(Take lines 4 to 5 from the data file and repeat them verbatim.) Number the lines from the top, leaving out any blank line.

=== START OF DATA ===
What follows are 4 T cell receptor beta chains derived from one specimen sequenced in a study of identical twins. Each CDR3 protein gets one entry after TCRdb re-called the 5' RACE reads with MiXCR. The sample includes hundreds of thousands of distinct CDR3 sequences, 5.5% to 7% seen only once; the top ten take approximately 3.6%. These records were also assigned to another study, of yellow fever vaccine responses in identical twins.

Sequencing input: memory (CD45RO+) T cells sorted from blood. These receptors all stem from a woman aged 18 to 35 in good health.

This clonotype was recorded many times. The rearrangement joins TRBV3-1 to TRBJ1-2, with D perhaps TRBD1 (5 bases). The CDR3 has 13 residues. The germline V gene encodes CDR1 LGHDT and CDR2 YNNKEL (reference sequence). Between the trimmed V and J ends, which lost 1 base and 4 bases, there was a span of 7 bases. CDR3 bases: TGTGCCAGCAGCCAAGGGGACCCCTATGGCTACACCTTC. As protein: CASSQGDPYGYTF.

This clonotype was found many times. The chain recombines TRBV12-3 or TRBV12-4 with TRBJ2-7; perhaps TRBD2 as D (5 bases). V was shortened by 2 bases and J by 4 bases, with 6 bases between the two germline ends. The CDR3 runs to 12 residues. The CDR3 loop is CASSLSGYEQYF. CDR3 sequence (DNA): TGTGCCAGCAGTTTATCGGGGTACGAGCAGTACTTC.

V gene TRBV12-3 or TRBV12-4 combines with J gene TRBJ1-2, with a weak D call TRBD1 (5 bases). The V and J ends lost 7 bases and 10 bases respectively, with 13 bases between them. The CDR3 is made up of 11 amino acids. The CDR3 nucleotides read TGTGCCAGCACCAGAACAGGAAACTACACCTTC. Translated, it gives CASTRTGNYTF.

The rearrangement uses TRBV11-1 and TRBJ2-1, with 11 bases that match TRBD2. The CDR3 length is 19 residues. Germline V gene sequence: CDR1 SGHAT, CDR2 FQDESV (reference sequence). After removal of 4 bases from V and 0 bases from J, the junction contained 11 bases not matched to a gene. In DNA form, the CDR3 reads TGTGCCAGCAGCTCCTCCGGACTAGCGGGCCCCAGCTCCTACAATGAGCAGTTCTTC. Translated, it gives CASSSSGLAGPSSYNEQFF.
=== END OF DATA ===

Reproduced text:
This clonotype was found many times. The chain recombines TRBV12-3 or TRBV12-4 with TRBJ2-7; perhaps TRBD2 as D (5 bases). V was shortened by 2 bases and J by 4 bases, with 6 bases between the two germline ends. The CDR3 runs to 12 residues. The CDR3 loop is CASSLSGYEQYF. CDR3 sequence (DNA): TGTGCCAGCAGTTTATCGGGGTACGAGCAGTACTTC.

V gene TRBV12-3 or TRBV12-4 combines with J gene TRBJ1-2, with a weak D call TRBD1 (5 bases). The V and J ends lost 7 bases and 10 bases respectively, with 13 bases between them. The CDR3 is made up of 11 amino acids. The CDR3 nucleotides read TGTGCCAGCACCAGAACAGGAAACTACACCTTC. Translated, it gives CASTRTGNYTF.